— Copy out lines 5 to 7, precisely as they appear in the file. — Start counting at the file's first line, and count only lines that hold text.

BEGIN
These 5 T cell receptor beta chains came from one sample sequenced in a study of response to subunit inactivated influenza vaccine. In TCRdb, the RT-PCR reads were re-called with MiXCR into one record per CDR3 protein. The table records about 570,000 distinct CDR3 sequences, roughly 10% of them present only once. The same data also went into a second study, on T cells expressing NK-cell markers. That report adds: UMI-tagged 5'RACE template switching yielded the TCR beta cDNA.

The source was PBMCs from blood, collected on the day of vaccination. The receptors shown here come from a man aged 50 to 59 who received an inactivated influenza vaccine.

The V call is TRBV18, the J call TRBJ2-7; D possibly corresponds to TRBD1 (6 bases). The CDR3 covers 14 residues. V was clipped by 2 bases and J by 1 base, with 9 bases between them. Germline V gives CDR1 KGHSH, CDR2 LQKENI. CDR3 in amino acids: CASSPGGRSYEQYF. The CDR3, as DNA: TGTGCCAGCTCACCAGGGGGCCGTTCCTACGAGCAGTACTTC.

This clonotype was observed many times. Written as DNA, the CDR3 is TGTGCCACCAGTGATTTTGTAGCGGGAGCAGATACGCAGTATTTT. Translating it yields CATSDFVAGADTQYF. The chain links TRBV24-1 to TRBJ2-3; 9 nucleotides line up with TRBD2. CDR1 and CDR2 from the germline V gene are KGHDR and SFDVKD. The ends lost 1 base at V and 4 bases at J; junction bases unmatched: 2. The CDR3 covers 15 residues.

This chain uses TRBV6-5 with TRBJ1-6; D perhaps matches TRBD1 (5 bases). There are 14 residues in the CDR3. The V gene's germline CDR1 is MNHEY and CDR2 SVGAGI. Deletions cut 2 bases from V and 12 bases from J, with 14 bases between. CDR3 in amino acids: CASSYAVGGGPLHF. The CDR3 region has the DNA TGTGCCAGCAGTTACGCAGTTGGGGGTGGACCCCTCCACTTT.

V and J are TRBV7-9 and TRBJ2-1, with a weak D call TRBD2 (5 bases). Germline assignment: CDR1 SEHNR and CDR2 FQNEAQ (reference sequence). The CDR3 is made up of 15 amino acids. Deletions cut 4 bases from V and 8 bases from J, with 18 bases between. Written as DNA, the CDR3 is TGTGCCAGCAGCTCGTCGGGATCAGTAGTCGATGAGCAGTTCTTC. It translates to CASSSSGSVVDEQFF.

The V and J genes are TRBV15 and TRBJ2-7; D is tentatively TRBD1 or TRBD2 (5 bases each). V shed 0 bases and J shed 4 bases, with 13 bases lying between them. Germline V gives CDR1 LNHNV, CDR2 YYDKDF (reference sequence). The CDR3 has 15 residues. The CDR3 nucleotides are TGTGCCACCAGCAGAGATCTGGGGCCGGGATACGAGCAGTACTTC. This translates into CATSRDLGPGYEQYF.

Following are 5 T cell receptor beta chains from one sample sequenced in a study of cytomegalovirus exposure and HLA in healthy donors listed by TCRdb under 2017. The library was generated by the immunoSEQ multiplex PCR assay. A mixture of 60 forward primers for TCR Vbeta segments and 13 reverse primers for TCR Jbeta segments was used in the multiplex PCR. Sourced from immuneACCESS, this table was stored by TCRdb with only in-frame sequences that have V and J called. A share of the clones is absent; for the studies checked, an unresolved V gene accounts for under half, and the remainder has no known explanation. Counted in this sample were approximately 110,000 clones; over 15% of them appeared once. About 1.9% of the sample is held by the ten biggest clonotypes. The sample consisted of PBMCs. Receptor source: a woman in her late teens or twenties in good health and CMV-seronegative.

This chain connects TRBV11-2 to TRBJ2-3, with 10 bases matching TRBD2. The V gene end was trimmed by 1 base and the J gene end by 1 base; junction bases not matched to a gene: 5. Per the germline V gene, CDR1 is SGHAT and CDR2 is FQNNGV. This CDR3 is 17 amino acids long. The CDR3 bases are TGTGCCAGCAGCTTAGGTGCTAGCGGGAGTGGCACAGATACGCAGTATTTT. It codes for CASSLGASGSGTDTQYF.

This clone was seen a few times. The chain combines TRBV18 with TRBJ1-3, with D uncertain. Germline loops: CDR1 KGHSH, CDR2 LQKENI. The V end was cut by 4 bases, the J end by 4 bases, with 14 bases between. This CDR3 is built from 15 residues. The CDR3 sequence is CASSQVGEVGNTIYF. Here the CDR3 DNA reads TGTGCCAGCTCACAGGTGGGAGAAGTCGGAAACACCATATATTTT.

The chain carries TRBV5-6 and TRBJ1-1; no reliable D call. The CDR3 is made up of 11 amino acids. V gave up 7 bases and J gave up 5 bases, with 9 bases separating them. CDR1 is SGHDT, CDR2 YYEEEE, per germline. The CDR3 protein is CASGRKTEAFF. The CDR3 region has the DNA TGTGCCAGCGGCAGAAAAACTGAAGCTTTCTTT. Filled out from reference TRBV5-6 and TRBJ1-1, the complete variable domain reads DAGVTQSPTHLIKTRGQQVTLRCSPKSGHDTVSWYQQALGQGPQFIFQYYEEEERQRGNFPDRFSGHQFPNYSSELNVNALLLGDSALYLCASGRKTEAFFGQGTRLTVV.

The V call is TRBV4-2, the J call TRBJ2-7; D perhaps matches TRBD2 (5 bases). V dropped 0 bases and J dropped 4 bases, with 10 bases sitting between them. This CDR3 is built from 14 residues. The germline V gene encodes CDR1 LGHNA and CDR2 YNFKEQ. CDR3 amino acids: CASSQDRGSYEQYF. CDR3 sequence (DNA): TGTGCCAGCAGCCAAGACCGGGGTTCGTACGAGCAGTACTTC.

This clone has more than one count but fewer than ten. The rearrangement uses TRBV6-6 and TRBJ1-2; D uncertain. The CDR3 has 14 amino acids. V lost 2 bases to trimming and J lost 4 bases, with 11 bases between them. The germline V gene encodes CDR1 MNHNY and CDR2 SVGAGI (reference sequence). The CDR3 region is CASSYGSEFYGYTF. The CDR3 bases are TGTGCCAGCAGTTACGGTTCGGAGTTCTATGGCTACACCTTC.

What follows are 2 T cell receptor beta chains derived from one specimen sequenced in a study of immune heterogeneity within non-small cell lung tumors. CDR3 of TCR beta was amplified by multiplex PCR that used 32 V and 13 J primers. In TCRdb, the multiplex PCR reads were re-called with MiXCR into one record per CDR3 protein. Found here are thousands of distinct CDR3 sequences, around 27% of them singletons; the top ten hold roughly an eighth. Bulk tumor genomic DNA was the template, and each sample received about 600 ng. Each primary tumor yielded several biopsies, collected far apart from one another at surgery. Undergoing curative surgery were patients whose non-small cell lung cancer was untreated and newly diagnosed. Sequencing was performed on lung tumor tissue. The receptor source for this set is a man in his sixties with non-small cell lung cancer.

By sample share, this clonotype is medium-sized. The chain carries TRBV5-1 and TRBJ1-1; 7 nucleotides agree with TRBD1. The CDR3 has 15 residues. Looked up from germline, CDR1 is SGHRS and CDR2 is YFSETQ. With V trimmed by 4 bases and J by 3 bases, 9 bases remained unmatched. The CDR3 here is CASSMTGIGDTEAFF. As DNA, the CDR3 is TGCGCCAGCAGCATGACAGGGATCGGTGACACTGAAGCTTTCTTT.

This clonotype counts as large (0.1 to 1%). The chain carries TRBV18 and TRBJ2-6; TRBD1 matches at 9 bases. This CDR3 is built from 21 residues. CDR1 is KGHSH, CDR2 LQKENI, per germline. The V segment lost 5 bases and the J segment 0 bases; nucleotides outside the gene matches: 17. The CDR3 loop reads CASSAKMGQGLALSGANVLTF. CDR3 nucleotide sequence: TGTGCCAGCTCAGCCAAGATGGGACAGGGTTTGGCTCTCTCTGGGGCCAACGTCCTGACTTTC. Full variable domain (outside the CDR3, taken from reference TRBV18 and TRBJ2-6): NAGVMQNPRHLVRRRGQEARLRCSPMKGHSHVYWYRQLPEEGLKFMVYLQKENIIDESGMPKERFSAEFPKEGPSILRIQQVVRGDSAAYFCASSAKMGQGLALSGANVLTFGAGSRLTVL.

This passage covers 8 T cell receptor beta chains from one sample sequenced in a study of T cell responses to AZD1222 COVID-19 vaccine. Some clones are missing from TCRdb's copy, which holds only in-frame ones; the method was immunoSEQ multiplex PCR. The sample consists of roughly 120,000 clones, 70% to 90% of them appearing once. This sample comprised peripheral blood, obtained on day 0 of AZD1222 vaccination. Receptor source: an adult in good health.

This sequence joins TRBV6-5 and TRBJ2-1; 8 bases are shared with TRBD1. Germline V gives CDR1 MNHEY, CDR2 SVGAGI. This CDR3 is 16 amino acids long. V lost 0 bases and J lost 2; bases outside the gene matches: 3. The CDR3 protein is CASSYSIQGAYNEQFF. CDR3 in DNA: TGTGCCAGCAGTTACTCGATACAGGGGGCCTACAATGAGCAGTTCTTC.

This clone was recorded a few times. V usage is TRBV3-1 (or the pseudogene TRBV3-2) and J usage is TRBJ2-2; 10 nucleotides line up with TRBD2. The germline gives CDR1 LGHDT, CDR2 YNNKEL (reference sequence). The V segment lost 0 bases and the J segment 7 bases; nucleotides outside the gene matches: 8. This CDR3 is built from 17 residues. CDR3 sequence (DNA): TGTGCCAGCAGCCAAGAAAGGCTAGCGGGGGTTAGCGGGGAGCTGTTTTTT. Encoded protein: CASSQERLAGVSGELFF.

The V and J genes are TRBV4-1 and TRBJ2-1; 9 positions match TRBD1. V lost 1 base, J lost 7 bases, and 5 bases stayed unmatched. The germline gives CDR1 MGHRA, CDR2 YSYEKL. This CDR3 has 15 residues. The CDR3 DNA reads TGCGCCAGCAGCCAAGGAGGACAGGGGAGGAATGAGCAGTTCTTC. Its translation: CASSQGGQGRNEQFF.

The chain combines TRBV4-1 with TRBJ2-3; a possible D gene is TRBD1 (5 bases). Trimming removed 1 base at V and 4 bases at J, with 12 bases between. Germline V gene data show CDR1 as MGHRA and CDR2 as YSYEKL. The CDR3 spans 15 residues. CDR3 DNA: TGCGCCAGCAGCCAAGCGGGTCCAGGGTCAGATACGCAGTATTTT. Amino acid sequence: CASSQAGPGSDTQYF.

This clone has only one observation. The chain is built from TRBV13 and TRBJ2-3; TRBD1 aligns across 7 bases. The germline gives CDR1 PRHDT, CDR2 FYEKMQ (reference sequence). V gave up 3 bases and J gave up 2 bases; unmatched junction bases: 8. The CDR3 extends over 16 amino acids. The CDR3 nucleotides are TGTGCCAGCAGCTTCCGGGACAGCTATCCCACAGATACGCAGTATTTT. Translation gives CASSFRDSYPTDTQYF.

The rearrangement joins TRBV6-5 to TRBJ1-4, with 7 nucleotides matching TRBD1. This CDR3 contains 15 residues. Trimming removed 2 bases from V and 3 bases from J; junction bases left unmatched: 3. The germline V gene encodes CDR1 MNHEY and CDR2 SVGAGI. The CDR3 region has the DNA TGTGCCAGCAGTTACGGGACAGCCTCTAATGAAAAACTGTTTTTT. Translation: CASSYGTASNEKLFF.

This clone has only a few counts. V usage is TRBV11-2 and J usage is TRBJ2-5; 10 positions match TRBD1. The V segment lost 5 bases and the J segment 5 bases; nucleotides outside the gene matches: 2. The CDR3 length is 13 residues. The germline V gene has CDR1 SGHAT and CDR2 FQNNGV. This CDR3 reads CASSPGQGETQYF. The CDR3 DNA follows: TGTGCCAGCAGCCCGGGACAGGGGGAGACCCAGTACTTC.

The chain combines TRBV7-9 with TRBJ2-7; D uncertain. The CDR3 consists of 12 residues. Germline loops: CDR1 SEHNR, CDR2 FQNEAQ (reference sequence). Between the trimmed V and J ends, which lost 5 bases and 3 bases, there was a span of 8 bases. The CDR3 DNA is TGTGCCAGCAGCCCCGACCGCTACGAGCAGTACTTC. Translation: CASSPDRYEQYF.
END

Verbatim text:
This chain uses TRBV6-5 with TRBJ1-6; D perhaps matches TRBD1 (5 bases). There are 14 residues in the CDR3. The V gene's germline CDR1 is MNHEY and CDR2 SVGAGI. Deletions cut 2 bases from V and 12 bases from J, with 14 bases between. CDR3 in amino acids: CASSYAVGGGPLHF. The CDR3 region has the DNA TGTGCCAGCAGTTACGCAGTTGGGGGTGGACCCCTCCACTTT.

V and J are TRBV7-9 and TRBJ2-1, with a weak D call TRBD2 (5 bases). Germline assignment: CDR1 SEHNR and CDR2 FQNEAQ (reference sequence). The CDR3 is made up of 15 amino acids. Deletions cut 4 bases from V and 8 bases from J, with 18 bases between. Written as DNA, the CDR3 is TGTGCCAGCAGCTCGTCGGGATCAGTAGTCGATGAGCAGTTCTTC. It translates to CASSSSGSVVDEQFF.

The V and J genes are TRBV15 and TRBJ2-7; D is tentatively TRBD1 or TRBD2 (5 bases each). V shed 0 bases and J shed 4 bases, with 13 bases lying between them. Germline V gives CDR1 LNHNV, CDR2 YYDKDF (reference sequence). The CDR3 has 15 residues. The CDR3 nucleotides are TGTGCCACCAGCAGAGATCTGGGGCCGGGATACGAGCAGTACTTC. This translates into CATSRDLGPGYEQYF.